Date: May 26, 2017
05/26/2017 Washington, D.C. (International Christian Concern) - International Christian Concern (ICC) has learned that multiple masked gunmen attacked a caravan of Coptic Christians traveling to the Monastery of St. Samuel the Confessor in Minya province, Egypt. Minya province is approximately 140 miles south of Cairo.
Sources told ICC that two buses and two other vehicles were traveling from a village to the monastery to pray. Most of the passengers in the buses were children. The source also informed ICC that the caravan was "in front of the Abu Tartour plateau when 10 masked [militants] in four 4x4 vehicles intercepted [the caravan] ...and opened fire." The source continued, "[The attack] resulted in the death of 35, most of them kids and more than 25 are injured." So far, no one has claimed responsibility for the attack.
The precision and execution of this attack led the source to believe that "the militants carried out this attack very carefully; they knew the details of the trip and its time and ambushed the buses."
In recent months, radical extremists have hunted Coptic Christians. In April 2017, ISIS suicide bombers killed approximately 70 Christians in two church bombings on Palm Sunday.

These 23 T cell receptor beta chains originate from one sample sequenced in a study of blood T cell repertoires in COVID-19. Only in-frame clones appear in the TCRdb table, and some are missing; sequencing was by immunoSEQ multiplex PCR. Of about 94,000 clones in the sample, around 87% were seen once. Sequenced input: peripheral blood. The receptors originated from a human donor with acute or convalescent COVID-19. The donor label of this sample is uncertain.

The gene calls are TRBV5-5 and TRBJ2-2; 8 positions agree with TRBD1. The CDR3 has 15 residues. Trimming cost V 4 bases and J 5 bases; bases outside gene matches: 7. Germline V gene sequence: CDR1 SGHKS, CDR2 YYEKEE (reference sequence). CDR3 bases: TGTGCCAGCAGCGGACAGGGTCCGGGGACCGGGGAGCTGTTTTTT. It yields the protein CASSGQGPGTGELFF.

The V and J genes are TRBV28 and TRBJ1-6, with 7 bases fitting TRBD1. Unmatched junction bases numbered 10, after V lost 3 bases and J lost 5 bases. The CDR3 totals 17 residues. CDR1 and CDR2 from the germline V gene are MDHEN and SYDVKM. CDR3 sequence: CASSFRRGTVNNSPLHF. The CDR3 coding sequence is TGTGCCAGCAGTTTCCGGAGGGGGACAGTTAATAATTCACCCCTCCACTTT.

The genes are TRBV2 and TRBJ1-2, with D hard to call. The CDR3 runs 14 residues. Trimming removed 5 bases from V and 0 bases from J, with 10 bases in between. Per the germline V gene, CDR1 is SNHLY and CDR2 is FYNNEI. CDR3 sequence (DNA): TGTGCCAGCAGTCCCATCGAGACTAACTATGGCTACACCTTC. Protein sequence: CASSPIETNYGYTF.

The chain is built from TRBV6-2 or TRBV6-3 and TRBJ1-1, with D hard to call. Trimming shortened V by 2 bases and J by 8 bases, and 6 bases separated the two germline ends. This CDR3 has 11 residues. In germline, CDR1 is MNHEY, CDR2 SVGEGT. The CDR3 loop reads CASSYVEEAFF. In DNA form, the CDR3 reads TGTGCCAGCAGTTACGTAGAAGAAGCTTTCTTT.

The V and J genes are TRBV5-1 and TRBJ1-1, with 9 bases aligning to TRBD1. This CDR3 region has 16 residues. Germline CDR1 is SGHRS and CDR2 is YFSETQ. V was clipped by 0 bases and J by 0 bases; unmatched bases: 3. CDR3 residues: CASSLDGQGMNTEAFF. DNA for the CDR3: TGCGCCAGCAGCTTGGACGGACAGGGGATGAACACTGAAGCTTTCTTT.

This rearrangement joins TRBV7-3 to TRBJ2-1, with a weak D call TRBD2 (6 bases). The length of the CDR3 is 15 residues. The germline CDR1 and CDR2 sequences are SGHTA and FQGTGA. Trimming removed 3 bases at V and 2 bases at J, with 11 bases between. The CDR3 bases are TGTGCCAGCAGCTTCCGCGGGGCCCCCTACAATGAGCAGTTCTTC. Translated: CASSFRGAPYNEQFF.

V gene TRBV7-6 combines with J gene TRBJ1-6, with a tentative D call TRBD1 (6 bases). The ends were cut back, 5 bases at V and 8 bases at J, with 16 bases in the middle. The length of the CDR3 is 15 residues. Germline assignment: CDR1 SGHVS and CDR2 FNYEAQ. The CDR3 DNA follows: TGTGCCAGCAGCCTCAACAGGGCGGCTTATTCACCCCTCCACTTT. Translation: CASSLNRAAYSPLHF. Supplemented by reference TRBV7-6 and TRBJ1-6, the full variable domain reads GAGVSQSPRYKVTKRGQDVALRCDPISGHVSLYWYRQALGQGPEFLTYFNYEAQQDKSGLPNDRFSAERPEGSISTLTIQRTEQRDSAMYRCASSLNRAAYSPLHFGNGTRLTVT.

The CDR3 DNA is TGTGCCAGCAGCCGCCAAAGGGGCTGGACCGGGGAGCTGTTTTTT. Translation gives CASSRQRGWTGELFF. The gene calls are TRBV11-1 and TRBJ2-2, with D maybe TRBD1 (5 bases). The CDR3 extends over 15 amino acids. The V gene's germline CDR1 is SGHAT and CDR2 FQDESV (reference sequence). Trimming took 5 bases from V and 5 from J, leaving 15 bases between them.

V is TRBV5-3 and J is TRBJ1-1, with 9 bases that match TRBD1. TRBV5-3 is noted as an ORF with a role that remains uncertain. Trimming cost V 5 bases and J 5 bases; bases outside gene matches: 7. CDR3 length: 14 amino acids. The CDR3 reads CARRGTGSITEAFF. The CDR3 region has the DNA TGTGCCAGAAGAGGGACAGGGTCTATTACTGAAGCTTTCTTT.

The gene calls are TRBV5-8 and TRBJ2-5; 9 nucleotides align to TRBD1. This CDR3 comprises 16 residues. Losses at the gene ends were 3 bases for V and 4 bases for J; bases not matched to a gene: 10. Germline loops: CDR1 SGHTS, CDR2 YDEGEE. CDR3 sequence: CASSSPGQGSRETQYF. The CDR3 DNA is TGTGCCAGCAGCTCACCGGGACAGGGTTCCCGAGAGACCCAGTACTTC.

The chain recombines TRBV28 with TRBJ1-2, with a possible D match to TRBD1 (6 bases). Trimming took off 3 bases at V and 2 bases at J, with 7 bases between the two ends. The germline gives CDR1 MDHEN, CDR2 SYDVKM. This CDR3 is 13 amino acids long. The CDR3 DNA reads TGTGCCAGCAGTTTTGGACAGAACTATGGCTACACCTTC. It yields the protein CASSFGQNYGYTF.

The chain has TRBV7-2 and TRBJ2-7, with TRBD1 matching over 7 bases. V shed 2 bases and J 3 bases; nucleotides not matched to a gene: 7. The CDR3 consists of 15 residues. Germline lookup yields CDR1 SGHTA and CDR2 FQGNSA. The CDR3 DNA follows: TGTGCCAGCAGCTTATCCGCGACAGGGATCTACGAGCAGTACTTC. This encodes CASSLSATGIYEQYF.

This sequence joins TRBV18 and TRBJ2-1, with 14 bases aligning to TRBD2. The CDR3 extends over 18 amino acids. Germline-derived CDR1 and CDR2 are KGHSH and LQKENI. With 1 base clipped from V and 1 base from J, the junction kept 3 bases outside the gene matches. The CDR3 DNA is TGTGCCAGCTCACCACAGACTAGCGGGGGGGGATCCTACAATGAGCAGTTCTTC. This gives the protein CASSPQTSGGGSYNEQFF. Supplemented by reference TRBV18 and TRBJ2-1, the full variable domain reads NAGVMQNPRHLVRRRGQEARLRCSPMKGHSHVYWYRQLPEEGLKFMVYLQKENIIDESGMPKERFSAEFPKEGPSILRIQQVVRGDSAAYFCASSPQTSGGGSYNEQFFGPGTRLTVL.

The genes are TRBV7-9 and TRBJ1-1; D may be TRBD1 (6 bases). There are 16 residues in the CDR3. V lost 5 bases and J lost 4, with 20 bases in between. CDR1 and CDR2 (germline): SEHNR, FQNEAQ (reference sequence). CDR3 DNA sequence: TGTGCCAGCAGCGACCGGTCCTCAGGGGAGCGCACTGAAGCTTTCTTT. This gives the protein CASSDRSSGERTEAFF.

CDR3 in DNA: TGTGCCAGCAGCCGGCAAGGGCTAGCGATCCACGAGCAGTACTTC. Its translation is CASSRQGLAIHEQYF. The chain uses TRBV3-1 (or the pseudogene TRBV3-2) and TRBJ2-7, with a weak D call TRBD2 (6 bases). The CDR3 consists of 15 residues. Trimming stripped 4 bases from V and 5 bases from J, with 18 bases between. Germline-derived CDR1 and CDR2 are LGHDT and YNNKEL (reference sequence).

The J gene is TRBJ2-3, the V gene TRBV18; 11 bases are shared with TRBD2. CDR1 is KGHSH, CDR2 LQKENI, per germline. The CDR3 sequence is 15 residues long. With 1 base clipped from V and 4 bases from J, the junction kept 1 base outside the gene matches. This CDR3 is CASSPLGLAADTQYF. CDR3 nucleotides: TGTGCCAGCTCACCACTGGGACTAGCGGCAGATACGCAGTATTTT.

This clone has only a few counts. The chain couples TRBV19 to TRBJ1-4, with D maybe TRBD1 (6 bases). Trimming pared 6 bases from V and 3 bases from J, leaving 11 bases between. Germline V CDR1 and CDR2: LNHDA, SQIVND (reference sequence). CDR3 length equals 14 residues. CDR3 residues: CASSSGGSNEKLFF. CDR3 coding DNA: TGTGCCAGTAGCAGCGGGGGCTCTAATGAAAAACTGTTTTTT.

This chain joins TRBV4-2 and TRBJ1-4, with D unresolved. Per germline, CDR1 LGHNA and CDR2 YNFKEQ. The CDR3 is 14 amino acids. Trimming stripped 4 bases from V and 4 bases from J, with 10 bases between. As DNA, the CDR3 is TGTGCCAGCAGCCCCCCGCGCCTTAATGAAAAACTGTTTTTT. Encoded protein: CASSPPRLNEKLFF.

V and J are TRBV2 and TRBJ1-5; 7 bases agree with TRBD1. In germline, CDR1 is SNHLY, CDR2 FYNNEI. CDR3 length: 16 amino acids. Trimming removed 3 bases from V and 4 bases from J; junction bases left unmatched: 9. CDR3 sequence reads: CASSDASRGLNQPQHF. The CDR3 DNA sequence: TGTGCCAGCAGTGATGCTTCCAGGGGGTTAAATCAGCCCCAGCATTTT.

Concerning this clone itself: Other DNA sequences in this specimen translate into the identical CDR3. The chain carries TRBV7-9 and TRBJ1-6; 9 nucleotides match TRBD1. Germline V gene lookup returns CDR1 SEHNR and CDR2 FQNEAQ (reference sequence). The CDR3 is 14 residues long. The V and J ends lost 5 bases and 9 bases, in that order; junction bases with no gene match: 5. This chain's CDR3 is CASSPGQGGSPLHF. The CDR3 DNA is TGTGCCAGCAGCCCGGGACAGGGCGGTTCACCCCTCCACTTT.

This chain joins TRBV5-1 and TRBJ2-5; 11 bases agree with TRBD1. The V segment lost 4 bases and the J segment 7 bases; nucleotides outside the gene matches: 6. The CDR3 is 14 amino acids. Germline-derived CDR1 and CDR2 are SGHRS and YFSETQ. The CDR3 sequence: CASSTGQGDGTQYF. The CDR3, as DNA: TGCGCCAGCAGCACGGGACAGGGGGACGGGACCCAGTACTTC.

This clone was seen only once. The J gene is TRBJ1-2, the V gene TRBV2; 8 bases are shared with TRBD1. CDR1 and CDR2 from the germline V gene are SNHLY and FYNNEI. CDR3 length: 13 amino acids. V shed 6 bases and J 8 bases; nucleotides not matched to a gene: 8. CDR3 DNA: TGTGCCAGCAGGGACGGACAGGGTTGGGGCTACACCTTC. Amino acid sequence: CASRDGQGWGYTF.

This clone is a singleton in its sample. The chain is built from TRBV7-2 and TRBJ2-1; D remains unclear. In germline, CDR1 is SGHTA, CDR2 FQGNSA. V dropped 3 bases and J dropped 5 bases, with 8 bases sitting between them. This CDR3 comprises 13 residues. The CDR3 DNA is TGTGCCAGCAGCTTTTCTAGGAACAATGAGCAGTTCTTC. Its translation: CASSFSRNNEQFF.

On May 6, a Coptic Christian, who ran away from El-Arish, was murdered after he returned to his barbershop. Four masked gunmen shot him, following the pattern established in the January and February murders of seven Coptic Christians.
In February 2017, hundreds of Christian families fled their homes in El-Arish, a city located in the Sinai Peninsula, after ISIS carried out a series of murders targeting Christians. Between January 30 and February 23, seven Christian men living in and around El-Arish were targeted and murdered by masked men. During the height of the killings, an ISIS affiliate in the Sinai region promised to eliminate the Christian minority, claiming that Egypt's Christians were the group's "favorite prey."
On December 11, 2016, a suicide bomber attacked the small church of St. Peter and St. Paul, attached to St. Mark's Coptic Orthodox Cathedral located in Cairo. As a result of that attack, 25 Christians, mostly women and children, were killed.
Coptic Christians make up approximately 10 percent of Egypt's population of 92 million. These constant attacks have created an atmosphere of insecurity and fear among Coptic Christians. President al-Sisi declared a state of emergency after the Palm Sunday bombings, but it has done little to curb the violence.
William Stark, ICC's Regional Manager, said, "These attacks are blatant and targeted acts of persecution against Christians. Extremist groups, especially ISIS, have declared Christians to be their 'favorite prey' and seek to eliminate the Christian minority. The government must be more intentional about protecting vulnerable minorities and punishing the attackers. Continual support for displaced families is vital, whether it is food, housing, or medical care. Our thoughts and prayers are with the victims and their families during this difficult time."